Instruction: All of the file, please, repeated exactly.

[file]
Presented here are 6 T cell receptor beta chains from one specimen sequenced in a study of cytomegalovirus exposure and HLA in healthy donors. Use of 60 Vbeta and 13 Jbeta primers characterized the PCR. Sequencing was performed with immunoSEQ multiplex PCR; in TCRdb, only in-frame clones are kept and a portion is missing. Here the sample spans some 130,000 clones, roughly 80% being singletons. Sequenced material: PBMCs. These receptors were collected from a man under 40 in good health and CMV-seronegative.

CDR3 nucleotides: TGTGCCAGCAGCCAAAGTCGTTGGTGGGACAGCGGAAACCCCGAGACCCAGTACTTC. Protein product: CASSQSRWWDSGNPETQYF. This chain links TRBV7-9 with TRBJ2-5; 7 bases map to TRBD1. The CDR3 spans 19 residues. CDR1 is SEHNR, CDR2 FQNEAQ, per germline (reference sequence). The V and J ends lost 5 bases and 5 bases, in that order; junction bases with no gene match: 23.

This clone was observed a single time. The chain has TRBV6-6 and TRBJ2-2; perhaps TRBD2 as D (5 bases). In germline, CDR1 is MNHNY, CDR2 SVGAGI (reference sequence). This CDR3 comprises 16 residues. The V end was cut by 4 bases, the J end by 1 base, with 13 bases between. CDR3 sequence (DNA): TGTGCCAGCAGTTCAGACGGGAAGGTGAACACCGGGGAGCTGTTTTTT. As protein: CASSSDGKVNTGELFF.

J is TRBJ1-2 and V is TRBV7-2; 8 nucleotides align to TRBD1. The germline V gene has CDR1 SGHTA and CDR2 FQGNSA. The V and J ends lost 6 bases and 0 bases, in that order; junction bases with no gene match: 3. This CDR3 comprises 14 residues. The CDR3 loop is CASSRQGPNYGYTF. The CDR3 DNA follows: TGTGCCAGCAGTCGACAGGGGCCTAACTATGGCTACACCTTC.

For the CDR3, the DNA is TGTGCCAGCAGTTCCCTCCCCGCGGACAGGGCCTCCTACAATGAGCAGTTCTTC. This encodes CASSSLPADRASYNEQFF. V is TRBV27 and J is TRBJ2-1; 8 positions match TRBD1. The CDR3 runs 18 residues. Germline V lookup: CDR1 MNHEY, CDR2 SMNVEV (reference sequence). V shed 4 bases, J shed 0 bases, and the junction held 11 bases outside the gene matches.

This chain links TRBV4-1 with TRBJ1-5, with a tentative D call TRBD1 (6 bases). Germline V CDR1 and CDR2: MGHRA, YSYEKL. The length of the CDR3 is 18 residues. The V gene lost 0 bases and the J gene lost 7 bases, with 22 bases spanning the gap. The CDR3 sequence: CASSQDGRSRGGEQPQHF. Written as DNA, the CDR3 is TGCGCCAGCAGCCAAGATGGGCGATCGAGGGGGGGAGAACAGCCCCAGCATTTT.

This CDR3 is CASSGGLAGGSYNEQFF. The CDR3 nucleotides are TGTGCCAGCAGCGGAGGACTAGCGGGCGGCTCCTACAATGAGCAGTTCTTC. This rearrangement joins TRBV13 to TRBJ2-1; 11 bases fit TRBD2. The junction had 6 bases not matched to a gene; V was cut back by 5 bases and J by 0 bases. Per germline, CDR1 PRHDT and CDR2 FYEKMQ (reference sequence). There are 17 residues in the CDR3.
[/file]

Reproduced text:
Presented here are 6 T cell receptor beta chains from one specimen sequenced in a study of cytomegalovirus exposure and HLA in healthy donors. Use of 60 Vbeta and 13 Jbeta primers characterized the PCR. Sequencing was performed with immunoSEQ multiplex PCR; in TCRdb, only in-frame clones are kept and a portion is missing. Here the sample spans some 130,000 clones, roughly 80% being singletons. Sequenced material: PBMCs. These receptors were collected from a man under 40 in good health and CMV-seronegative.

CDR3 nucleotides: TGTGCCAGCAGCCAAAGTCGTTGGTGGGACAGCGGAAACCCCGAGACCCAGTACTTC. Protein product: CASSQSRWWDSGNPETQYF. This chain links TRBV7-9 with TRBJ2-5; 7 bases map to TRBD1. The CDR3 spans 19 residues. CDR1 is SEHNR, CDR2 FQNEAQ, per germline (reference sequence). The V and J ends lost 5 bases and 5 bases, in that order; junction bases with no gene match: 23.

This clone was observed a single time. The chain has TRBV6-6 and TRBJ2-2; perhaps TRBD2 as D (5 bases). In germline, CDR1 is MNHNY, CDR2 SVGAGI (reference sequence). This CDR3 comprises 16 residues. The V end was cut by 4 bases, the J end by 1 base, with 13 bases between. CDR3 sequence (DNA): TGTGCCAGCAGTTCAGACGGGAAGGTGAACACCGGGGAGCTGTTTTTT. As protein: CASSSDGKVNTGELFF.

J is TRBJ1-2 and V is TRBV7-2; 8 nucleotides align to TRBD1. The germline V gene has CDR1 SGHTA and CDR2 FQGNSA. The V and J ends lost 6 bases and 0 bases, in that order; junction bases with no gene match: 3. This CDR3 comprises 14 residues. The CDR3 loop is CASSRQGPNYGYTF. The CDR3 DNA follows: TGTGCCAGCAGTCGACAGGGGCCTAACTATGGCTACACCTTC.

For the CDR3, the DNA is TGTGCCAGCAGTTCCCTCCCCGCGGACAGGGCCTCCTACAATGAGCAGTTCTTC. This encodes CASSSLPADRASYNEQFF. V is TRBV27 and J is TRBJ2-1; 8 positions match TRBD1. The CDR3 runs 18 residues. Germline V lookup: CDR1 MNHEY, CDR2 SMNVEV (reference sequence). V shed 4 bases, J shed 0 bases, and the junction held 11 bases outside the gene matches.

This chain links TRBV4-1 with TRBJ1-5, with a tentative D call TRBD1 (6 bases). Germline V CDR1 and CDR2: MGHRA, YSYEKL. The length of the CDR3 is 18 residues. The V gene lost 0 bases and the J gene lost 7 bases, with 22 bases spanning the gap. The CDR3 sequence: CASSQDGRSRGGEQPQHF. Written as DNA, the CDR3 is TGCGCCAGCAGCCAAGATGGGCGATCGAGGGGGGGAGAACAGCCCCAGCATTTT.

This CDR3 is CASSGGLAGGSYNEQFF. The CDR3 nucleotides are TGTGCCAGCAGCGGAGGACTAGCGGGCGGCTCCTACAATGAGCAGTTCTTC. This rearrangement joins TRBV13 to TRBJ2-1; 11 bases fit TRBD2. The junction had 6 bases not matched to a gene; V was cut back by 5 bases and J by 0 bases. Per germline, CDR1 PRHDT and CDR2 FYEKMQ (reference sequence). There are 17 residues in the CDR3.